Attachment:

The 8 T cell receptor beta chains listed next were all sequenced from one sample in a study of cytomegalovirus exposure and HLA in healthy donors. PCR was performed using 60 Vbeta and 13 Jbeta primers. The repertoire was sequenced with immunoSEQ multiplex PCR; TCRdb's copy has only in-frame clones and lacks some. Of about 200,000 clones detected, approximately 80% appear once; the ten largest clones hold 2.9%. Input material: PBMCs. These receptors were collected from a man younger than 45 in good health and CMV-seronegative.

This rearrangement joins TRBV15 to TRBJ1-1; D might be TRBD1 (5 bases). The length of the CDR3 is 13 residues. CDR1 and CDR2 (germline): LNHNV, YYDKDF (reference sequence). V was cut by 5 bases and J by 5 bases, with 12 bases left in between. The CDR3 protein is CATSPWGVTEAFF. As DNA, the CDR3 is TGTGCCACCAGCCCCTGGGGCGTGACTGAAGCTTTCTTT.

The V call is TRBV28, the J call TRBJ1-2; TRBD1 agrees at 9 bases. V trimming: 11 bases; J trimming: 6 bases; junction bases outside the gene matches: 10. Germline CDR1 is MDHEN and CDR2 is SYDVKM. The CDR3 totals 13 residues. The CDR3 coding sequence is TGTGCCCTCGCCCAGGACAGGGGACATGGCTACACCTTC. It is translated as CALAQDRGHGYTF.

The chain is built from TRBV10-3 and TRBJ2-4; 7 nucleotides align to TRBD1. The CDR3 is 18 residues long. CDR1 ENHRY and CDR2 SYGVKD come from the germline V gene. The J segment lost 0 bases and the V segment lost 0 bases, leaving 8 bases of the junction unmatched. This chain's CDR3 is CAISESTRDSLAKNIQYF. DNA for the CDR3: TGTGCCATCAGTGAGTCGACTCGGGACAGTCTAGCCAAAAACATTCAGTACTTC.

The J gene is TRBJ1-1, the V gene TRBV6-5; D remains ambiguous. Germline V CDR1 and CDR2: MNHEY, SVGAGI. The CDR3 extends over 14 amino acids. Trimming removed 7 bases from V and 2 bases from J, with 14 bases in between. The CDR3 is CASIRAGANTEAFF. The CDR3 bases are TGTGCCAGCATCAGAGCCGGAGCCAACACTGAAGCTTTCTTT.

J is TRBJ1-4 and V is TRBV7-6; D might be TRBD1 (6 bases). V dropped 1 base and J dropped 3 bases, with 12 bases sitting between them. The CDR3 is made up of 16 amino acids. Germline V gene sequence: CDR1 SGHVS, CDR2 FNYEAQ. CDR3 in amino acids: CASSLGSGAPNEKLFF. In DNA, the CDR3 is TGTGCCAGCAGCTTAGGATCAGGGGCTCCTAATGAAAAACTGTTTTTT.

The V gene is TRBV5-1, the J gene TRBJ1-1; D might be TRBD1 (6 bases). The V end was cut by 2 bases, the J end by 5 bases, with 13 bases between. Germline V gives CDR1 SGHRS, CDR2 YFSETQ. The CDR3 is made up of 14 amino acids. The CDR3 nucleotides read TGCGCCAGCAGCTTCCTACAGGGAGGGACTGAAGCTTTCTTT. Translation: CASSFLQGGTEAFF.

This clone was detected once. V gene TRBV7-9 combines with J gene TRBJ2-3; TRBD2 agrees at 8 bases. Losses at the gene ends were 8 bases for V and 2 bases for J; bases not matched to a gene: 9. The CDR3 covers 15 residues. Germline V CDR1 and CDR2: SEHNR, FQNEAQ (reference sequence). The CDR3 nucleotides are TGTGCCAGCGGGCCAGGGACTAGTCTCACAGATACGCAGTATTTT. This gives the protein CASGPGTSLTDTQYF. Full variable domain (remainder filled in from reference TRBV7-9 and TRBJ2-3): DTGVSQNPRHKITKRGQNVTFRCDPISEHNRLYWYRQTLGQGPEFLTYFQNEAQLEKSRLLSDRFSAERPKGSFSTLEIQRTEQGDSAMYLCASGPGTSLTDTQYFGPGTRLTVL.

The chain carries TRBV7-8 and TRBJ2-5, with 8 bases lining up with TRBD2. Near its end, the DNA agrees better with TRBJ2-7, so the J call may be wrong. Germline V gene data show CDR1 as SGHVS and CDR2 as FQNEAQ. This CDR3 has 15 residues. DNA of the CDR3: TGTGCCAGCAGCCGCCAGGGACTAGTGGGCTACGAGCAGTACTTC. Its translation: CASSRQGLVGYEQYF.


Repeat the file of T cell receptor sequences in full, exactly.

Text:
The 8 T cell receptor beta chains listed next were all sequenced from one sample in a study of cytomegalovirus exposure and HLA in healthy donors. PCR was performed using 60 Vbeta and 13 Jbeta primers. The repertoire was sequenced with immunoSEQ multiplex PCR; TCRdb's copy has only in-frame clones and lacks some. Of about 200,000 clones detected, approximately 80% appear once; the ten largest clones hold 2.9%. Input material: PBMCs. These receptors were collected from a man younger than 45 in good health and CMV-seronegative.

This rearrangement joins TRBV15 to TRBJ1-1; D might be TRBD1 (5 bases). The length of the CDR3 is 13 residues. CDR1 and CDR2 (germline): LNHNV, YYDKDF (reference sequence). V was cut by 5 bases and J by 5 bases, with 12 bases left in between. The CDR3 protein is CATSPWGVTEAFF. As DNA, the CDR3 is TGTGCCACCAGCCCCTGGGGCGTGACTGAAGCTTTCTTT.

The V call is TRBV28, the J call TRBJ1-2; TRBD1 agrees at 9 bases. V trimming: 11 bases; J trimming: 6 bases; junction bases outside the gene matches: 10. Germline CDR1 is MDHEN and CDR2 is SYDVKM. The CDR3 totals 13 residues. The CDR3 coding sequence is TGTGCCCTCGCCCAGGACAGGGGACATGGCTACACCTTC. It is translated as CALAQDRGHGYTF.

The chain is built from TRBV10-3 and TRBJ2-4; 7 nucleotides align to TRBD1. The CDR3 is 18 residues long. CDR1 ENHRY and CDR2 SYGVKD come from the germline V gene. The J segment lost 0 bases and the V segment lost 0 bases, leaving 8 bases of the junction unmatched. This chain's CDR3 is CAISESTRDSLAKNIQYF. DNA for the CDR3: TGTGCCATCAGTGAGTCGACTCGGGACAGTCTAGCCAAAAACATTCAGTACTTC.

The J gene is TRBJ1-1, the V gene TRBV6-5; D remains ambiguous. Germline V CDR1 and CDR2: MNHEY, SVGAGI. The CDR3 extends over 14 amino acids. Trimming removed 7 bases from V and 2 bases from J, with 14 bases in between. The CDR3 is CASIRAGANTEAFF. The CDR3 bases are TGTGCCAGCATCAGAGCCGGAGCCAACACTGAAGCTTTCTTT.

J is TRBJ1-4 and V is TRBV7-6; D might be TRBD1 (6 bases). V dropped 1 base and J dropped 3 bases, with 12 bases sitting between them. The CDR3 is made up of 16 amino acids. Germline V gene sequence: CDR1 SGHVS, CDR2 FNYEAQ. CDR3 in amino acids: CASSLGSGAPNEKLFF. In DNA, the CDR3 is TGTGCCAGCAGCTTAGGATCAGGGGCTCCTAATGAAAAACTGTTTTTT.

The V gene is TRBV5-1, the J gene TRBJ1-1; D might be TRBD1 (6 bases). The V end was cut by 2 bases, the J end by 5 bases, with 13 bases between. Germline V gives CDR1 SGHRS, CDR2 YFSETQ. The CDR3 is made up of 14 amino acids. The CDR3 nucleotides read TGCGCCAGCAGCTTCCTACAGGGAGGGACTGAAGCTTTCTTT. Translation: CASSFLQGGTEAFF.

This clone was detected once. V gene TRBV7-9 combines with J gene TRBJ2-3; TRBD2 agrees at 8 bases. Losses at the gene ends were 8 bases for V and 2 bases for J; bases not matched to a gene: 9. The CDR3 covers 15 residues. Germline V CDR1 and CDR2: SEHNR, FQNEAQ (reference sequence). The CDR3 nucleotides are TGTGCCAGCGGGCCAGGGACTAGTCTCACAGATACGCAGTATTTT. This gives the protein CASGPGTSLTDTQYF. Full variable domain (remainder filled in from reference TRBV7-9 and TRBJ2-3): DTGVSQNPRHKITKRGQNVTFRCDPISEHNRLYWYRQTLGQGPEFLTYFQNEAQLEKSRLLSDRFSAERPKGSFSTLEIQRTEQGDSAMYLCASGPGTSLTDTQYFGPGTRLTVL.

The chain carries TRBV7-8 and TRBJ2-5, with 8 bases lining up with TRBD2. Near its end, the DNA agrees better with TRBJ2-7, so the J call may be wrong. Germline V gene data show CDR1 as SGHVS and CDR2 as FQNEAQ. This CDR3 has 15 residues. DNA of the CDR3: TGTGCCAGCAGCCGCCAGGGACTAGTGGGCTACGAGCAGTACTTC. Its translation: CASSRQGLVGYEQYF.